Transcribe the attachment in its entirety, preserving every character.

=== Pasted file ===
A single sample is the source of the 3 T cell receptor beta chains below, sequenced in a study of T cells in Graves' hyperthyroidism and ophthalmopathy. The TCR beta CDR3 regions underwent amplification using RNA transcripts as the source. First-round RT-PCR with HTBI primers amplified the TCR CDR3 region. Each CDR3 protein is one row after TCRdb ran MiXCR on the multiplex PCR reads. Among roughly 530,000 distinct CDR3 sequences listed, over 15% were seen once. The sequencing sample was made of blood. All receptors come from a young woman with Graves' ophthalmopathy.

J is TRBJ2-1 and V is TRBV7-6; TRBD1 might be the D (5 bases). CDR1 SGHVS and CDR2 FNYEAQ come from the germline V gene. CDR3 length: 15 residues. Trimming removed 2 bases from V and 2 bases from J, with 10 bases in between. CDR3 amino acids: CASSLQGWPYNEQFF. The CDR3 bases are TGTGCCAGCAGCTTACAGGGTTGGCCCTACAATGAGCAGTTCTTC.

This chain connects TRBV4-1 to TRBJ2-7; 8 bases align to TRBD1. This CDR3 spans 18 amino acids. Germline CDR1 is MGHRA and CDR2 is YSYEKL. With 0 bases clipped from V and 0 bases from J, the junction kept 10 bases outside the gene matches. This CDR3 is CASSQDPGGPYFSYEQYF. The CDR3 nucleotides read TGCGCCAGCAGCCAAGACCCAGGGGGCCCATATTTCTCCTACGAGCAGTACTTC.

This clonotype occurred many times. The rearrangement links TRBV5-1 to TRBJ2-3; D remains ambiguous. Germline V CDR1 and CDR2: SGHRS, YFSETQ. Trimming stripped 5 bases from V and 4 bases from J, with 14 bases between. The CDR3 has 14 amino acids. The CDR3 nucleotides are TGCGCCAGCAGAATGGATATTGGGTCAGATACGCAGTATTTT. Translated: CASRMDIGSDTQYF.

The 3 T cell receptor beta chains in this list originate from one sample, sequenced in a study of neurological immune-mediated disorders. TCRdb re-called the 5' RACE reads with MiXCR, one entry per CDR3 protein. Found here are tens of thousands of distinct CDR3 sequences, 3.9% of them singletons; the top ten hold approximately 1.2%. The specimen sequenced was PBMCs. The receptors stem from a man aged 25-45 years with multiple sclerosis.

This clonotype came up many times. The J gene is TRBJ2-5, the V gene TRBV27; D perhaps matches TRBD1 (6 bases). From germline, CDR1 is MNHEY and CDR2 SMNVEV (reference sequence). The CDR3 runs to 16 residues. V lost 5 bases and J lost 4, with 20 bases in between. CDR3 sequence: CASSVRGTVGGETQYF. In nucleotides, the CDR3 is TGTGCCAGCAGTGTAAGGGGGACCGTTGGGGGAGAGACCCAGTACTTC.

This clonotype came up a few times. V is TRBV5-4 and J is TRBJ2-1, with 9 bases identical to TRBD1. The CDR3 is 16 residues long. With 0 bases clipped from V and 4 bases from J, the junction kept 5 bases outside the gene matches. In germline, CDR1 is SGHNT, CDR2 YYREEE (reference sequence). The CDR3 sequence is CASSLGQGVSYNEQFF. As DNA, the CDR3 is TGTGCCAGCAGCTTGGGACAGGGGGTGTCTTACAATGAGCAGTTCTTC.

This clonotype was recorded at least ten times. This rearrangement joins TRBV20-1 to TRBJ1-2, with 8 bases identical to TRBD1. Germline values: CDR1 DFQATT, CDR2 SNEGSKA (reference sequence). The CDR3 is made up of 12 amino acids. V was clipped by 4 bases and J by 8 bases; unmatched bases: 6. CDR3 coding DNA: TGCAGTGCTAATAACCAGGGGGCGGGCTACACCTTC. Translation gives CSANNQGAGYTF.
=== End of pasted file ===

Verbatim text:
A single sample is the source of the 3 T cell receptor beta chains below, sequenced in a study of T cells in Graves' hyperthyroidism and ophthalmopathy. The TCR beta CDR3 regions underwent amplification using RNA transcripts as the source. First-round RT-PCR with HTBI primers amplified the TCR CDR3 region. Each CDR3 protein is one row after TCRdb ran MiXCR on the multiplex PCR reads. Among roughly 530,000 distinct CDR3 sequences listed, over 15% were seen once. The sequencing sample was made of blood. All receptors come from a young woman with Graves' ophthalmopathy.

J is TRBJ2-1 and V is TRBV7-6; TRBD1 might be the D (5 bases). CDR1 SGHVS and CDR2 FNYEAQ come from the germline V gene. CDR3 length: 15 residues. Trimming removed 2 bases from V and 2 bases from J, with 10 bases in between. CDR3 amino acids: CASSLQGWPYNEQFF. The CDR3 bases are TGTGCCAGCAGCTTACAGGGTTGGCCCTACAATGAGCAGTTCTTC.

This chain connects TRBV4-1 to TRBJ2-7; 8 bases align to TRBD1. This CDR3 spans 18 amino acids. Germline CDR1 is MGHRA and CDR2 is YSYEKL. With 0 bases clipped from V and 0 bases from J, the junction kept 10 bases outside the gene matches. This CDR3 is CASSQDPGGPYFSYEQYF. The CDR3 nucleotides read TGCGCCAGCAGCCAAGACCCAGGGGGCCCATATTTCTCCTACGAGCAGTACTTC.

This clonotype occurred many times. The rearrangement links TRBV5-1 to TRBJ2-3; D remains ambiguous. Germline V CDR1 and CDR2: SGHRS, YFSETQ. Trimming stripped 5 bases from V and 4 bases from J, with 14 bases between. The CDR3 has 14 amino acids. The CDR3 nucleotides are TGCGCCAGCAGAATGGATATTGGGTCAGATACGCAGTATTTT. Translated: CASRMDIGSDTQYF.

The 3 T cell receptor beta chains in this list originate from one sample, sequenced in a study of neurological immune-mediated disorders. TCRdb re-called the 5' RACE reads with MiXCR, one entry per CDR3 protein. Found here are tens of thousands of distinct CDR3 sequences, 3.9% of them singletons; the top ten hold approximately 1.2%. The specimen sequenced was PBMCs. The receptors stem from a man aged 25-45 years with multiple sclerosis.

This clonotype came up many times. The J gene is TRBJ2-5, the V gene TRBV27; D perhaps matches TRBD1 (6 bases). From germline, CDR1 is MNHEY and CDR2 SMNVEV (reference sequence). The CDR3 runs to 16 residues. V lost 5 bases and J lost 4, with 20 bases in between. CDR3 sequence: CASSVRGTVGGETQYF. In nucleotides, the CDR3 is TGTGCCAGCAGTGTAAGGGGGACCGTTGGGGGAGAGACCCAGTACTTC.

This clonotype came up a few times. V is TRBV5-4 and J is TRBJ2-1, with 9 bases identical to TRBD1. The CDR3 is 16 residues long. With 0 bases clipped from V and 4 bases from J, the junction kept 5 bases outside the gene matches. In germline, CDR1 is SGHNT, CDR2 YYREEE (reference sequence). The CDR3 sequence is CASSLGQGVSYNEQFF. As DNA, the CDR3 is TGTGCCAGCAGCTTGGGACAGGGGGTGTCTTACAATGAGCAGTTCTTC.

This clonotype was recorded at least ten times. This rearrangement joins TRBV20-1 to TRBJ1-2, with 8 bases identical to TRBD1. Germline values: CDR1 DFQATT, CDR2 SNEGSKA (reference sequence). The CDR3 is made up of 12 amino acids. V was clipped by 4 bases and J by 8 bases; unmatched bases: 6. CDR3 coding DNA: TGCAGTGCTAATAACCAGGGGGCGGGCTACACCTTC. Translation gives CSANNQGAGYTF.